Active body, peaceful mind
We all know that being active is good for our body and physical health, but did you know that an active body creates a peaceful mind?
Yes! There is increasing research into the relationship between physical activity and improved wellbeing and mental health. Research shows us that regular physical activity can improve mood, decrease anxiety and stress, help with sleep patterns and can also create a layer of resilience against mental health difficulties such as depression (Biddle, Ciaccioni, Thomas & Vergeer, 2019).
At a very basic level, physical activity means moving any part of your body that activates your muscles and expends energy. When you think of it like this, there are endless possibilities of what we can do to be active. However, physical activity is so much more than aerobic conditioning and muscle strengthening. People who exercise regularly do so because of the considerable impact on their wellbeing. When we engage in physical activity we feel more energetic during the day and mentally focussed, we experience improved memory and recall, enhanced flexibility in thinking and are able to engage in relaxation more easily (Biddle et al., 2019).
More specifically for our students, research shows us that for children and adolescents there is evidence that physical activity supports students to build autonomy, competence and connectedness to others which in turn builds wellbeing resilience (Biddle et al., 2019, Dore et a., 2020).
So, how does this work?
Researchers suggests that physical exercise supports wellbeing and mental health by providing us with an activity that facilitates social interaction, self-efficacy and achievement and distraction, regardless of our age (Marconin et al., 2022, Sharma, 2019). On a physiological level, research tells us that any type of physical activity triggers chemical reactions in the brain which is why we experience so many psychological benefits. Specifically:
- Firstly, any type of physical activity will produce endorphins - commonly known as the “hormones of happiness” (Sharifi, Hamedinia, & Hosseini-Kakhak, 2018).
- Secondly, regular exercise decreases our “stress hormone” cortisol which is why stress reduction and sleep improvement is often experienced (Sharma, 2019).
- Lastly, one of the neuro-chemicals that regulates our mood called norepinephrine is stimulated through physical activity.
The benefits are endless.
So, what do we need to do?
There appears to be consensus in the recommendation across many government health services (from the United Kingdom, to Australia and New Zealand) that children and teenagers should aim to do at least one hour of exercise spread over each day. It is also repeatedly referenced across the globe that we need to be mindful of how long we remain seated and sedentary and should look to limit this to no more than two hours at a time where possible.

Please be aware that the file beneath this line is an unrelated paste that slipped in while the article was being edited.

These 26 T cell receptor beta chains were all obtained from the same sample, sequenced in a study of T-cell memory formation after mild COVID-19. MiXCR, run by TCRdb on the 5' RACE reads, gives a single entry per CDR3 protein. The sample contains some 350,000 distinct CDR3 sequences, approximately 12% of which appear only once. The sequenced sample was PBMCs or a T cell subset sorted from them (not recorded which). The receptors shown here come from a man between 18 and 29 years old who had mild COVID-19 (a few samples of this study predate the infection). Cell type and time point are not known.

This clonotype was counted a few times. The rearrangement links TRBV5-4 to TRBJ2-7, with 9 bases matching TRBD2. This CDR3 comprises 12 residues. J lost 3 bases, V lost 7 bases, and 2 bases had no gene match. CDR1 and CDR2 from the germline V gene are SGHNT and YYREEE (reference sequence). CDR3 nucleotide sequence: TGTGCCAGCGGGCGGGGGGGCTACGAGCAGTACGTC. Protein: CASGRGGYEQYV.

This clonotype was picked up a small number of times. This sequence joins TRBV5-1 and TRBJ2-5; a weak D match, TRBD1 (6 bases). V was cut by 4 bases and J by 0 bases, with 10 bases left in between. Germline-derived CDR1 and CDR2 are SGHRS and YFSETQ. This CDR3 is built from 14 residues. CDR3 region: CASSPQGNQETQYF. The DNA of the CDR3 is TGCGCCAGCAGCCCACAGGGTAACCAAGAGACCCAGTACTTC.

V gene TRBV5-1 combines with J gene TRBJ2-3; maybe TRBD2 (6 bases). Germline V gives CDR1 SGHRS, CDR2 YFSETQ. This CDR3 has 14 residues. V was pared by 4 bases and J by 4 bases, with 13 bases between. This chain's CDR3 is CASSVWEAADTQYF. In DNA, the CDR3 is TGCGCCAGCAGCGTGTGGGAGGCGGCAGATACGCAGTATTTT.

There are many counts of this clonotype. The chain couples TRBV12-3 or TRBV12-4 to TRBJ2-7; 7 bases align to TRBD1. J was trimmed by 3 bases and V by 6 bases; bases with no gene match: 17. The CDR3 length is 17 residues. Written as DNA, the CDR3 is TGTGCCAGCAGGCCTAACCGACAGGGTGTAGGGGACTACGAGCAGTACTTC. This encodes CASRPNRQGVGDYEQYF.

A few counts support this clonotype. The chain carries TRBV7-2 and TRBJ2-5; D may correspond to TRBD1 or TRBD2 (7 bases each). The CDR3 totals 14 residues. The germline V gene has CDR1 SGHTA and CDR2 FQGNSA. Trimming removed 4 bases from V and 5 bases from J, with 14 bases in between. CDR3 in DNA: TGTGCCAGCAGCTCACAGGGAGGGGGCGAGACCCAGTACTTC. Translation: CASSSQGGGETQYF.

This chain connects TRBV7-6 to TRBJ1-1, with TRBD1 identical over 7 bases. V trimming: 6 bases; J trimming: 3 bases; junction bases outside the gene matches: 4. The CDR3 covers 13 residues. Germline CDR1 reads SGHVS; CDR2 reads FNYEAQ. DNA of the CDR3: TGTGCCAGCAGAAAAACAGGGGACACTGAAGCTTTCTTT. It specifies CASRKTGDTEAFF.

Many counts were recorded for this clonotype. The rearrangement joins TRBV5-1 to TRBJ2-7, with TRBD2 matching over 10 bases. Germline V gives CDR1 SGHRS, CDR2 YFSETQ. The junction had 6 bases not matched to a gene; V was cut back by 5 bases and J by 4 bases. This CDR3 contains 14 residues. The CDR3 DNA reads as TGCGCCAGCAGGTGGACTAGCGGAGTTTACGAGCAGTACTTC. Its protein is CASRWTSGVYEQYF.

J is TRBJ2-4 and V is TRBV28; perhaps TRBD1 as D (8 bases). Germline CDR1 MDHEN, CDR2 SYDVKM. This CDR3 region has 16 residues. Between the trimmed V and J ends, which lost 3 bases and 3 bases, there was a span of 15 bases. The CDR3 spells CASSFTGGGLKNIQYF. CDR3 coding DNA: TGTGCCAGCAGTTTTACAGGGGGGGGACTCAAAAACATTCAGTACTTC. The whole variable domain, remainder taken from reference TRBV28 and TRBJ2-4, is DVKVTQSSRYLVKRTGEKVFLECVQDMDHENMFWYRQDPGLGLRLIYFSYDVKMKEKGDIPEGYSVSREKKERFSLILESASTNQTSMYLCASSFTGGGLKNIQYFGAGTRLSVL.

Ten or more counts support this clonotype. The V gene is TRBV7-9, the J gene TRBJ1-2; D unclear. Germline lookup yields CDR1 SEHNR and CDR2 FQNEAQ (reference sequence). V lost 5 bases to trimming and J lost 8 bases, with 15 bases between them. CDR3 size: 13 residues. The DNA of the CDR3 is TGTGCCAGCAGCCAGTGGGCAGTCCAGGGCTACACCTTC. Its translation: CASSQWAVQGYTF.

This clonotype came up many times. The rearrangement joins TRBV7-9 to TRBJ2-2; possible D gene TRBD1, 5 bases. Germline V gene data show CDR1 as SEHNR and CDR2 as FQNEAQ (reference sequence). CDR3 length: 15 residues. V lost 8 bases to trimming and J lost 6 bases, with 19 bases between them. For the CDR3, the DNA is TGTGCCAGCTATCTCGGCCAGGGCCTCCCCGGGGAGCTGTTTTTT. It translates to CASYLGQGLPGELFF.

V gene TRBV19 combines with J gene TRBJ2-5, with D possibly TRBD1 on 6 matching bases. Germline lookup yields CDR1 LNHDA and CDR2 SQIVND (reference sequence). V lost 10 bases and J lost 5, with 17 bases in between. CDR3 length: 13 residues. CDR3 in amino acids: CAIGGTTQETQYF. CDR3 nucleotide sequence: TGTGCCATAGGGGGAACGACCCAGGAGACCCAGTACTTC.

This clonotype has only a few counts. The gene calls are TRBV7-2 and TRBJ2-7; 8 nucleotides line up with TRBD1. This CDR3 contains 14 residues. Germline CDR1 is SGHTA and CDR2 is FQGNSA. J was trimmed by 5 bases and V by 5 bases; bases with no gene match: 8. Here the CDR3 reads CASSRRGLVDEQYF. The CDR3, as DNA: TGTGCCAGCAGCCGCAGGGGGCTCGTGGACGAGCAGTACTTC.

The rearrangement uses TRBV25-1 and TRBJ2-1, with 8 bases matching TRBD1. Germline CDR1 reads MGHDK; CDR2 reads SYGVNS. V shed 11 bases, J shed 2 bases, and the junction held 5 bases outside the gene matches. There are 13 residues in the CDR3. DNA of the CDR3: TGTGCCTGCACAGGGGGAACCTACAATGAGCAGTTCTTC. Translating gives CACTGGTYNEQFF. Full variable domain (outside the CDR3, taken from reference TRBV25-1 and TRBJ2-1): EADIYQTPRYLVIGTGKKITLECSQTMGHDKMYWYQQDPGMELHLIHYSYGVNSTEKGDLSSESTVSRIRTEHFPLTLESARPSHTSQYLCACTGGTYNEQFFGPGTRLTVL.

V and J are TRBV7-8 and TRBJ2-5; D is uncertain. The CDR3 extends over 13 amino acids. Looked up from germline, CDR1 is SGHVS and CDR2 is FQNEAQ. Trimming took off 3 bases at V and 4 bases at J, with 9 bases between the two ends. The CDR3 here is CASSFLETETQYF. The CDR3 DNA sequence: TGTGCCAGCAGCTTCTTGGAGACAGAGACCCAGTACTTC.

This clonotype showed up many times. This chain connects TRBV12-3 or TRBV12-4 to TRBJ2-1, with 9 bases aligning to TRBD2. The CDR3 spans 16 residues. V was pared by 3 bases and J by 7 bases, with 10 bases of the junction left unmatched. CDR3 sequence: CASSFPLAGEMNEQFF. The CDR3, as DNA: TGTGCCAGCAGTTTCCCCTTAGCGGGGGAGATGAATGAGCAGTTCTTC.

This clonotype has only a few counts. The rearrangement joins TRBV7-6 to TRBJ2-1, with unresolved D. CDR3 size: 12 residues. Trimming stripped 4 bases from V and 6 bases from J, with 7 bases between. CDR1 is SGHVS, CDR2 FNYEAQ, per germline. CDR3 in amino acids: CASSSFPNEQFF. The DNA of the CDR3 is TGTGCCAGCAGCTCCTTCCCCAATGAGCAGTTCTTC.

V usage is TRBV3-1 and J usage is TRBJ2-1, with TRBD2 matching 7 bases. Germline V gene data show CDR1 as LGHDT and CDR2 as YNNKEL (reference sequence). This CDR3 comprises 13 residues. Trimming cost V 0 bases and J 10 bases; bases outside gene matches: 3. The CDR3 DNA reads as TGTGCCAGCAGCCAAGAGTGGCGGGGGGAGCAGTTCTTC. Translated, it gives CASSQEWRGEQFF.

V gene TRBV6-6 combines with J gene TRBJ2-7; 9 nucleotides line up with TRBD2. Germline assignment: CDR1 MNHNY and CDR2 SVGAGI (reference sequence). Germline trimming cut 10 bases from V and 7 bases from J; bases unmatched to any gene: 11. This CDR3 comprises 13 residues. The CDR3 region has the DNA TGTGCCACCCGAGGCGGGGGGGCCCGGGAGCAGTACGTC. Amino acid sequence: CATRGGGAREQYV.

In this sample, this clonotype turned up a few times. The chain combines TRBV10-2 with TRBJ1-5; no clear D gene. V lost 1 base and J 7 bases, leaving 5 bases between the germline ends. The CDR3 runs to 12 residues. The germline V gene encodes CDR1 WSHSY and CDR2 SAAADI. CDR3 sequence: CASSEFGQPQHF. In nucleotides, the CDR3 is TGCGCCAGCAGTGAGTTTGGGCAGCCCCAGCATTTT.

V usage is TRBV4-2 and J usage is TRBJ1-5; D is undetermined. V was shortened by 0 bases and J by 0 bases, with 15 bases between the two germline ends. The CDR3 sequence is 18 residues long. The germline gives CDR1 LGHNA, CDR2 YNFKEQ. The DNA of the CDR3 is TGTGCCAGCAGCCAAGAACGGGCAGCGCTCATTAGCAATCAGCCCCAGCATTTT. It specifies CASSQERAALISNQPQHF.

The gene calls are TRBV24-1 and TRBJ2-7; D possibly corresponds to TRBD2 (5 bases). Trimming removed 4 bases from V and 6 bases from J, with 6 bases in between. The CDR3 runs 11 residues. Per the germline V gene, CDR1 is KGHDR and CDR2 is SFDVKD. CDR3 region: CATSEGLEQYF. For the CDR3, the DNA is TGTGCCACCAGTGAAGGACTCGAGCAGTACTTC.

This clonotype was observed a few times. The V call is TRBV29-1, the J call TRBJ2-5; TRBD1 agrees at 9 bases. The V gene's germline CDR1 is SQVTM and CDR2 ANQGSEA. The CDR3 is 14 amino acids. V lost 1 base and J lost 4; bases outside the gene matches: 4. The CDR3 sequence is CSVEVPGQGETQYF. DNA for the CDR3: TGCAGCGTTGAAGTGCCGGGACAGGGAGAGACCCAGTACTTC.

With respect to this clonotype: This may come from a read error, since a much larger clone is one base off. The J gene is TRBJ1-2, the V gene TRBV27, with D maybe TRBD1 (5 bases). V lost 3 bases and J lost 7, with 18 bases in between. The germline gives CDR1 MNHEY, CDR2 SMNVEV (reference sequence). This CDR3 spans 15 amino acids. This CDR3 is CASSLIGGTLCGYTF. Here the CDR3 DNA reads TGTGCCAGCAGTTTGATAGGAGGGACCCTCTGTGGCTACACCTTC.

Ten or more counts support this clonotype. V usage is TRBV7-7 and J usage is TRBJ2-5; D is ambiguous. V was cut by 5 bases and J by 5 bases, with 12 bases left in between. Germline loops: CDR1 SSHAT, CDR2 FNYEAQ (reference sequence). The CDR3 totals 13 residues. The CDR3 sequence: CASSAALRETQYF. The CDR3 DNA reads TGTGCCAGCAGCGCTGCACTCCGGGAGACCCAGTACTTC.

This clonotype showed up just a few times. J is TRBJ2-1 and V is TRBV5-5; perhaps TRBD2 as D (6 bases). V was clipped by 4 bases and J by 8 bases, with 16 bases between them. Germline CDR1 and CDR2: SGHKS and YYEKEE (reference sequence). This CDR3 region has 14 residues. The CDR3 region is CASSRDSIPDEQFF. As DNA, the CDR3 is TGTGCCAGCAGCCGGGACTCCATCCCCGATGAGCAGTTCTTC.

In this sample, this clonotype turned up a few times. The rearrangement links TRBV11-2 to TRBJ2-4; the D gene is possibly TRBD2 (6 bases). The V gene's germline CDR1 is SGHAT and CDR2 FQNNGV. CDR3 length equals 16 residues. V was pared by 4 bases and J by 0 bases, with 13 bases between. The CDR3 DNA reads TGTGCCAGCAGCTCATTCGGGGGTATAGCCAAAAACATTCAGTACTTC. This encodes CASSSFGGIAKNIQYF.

Sometimes it can be hard to get started or find the motivation to get active. Here are three of our top tips for enjoying physical activity.
- Choose something you like! Think of what activities you enjoy and bring you happiness. You might prefer to be active alone or with friends, you may enjoy structured exercise or time outside.
- Create a positive environment. Think of what you can add to your activity, do you like music? Do you like to be outside? Can you call a friend for a catch up whilst being active?
- Break it up. The good news is, we don’t need to do our recommended 30minutes all at once this can be something that is spread over the day. Can you add a walk at the start and end of your day?
We asked the team at Komodo how they like to move their bodies and create peace in their mind.
- Walking pets
- Hiking in beautiful scenery
- Yoga or pilates
- Team sports
- Using YouTube for workouts
Would you like to learn more about Students' Needs and how to ensure those are effectively met? Download our free resource by clicking on the image below!
- Biddle, S. J., Ciaccioni, S., Thomas, G., & Vergeer, I. (2019). Physical activity and mental health in children and adolescents: An updated review of reviews and an analysis of causality. Psychology of Sport and Exercise, 42, 146-155.
- Biddle, S. (2016). Physical activity and mental health: evidence is growing. World Psychiatry, 15(2), 176.
- Doré, I., Sylvester, B., Sabiston, C., Sylvestre, M. P., O’Loughlin, J., Brunet, J., & Bélanger, M. (2020). Mechanisms underpinning the association between physical activity and mental health in adolescence: a 6-year study. International Journal of Behavioral Nutrition and Physical Activity, 17(1), 1-9.
- Marconcin, P., Werneck, A. O., Peralta, M., Ihle, A., Gouveia, É. R., Ferrari, G., ... & Marques, A. (2022). The association between physical activity and mental health during the first year of the COVID-19 pandemic: a systematic review. BMC Public Health, 22(1), 1-14.
- Sharifi, M., Hamedinia, M. R., & Hosseini-Kakhak, S. A. (2018). The effect of an exhaustive aerobic, anaerobic and resistance exercise on serotonin, beta-endorphin and BDnf in students. Physical education of students, (5), 272-277.
- Sharma, T. (2019). A Study on the Effects of Physical Activity on Mental Health at Various Stages of Life. Think India Journal, 22(13), 1144-1154.
- Tyson, P., Wilson, K., Crone, D., Brailsford, R., & Laws, K. (2010). Physical activity and mental health in a student population. Journal of mental health, 19(6), 492-499.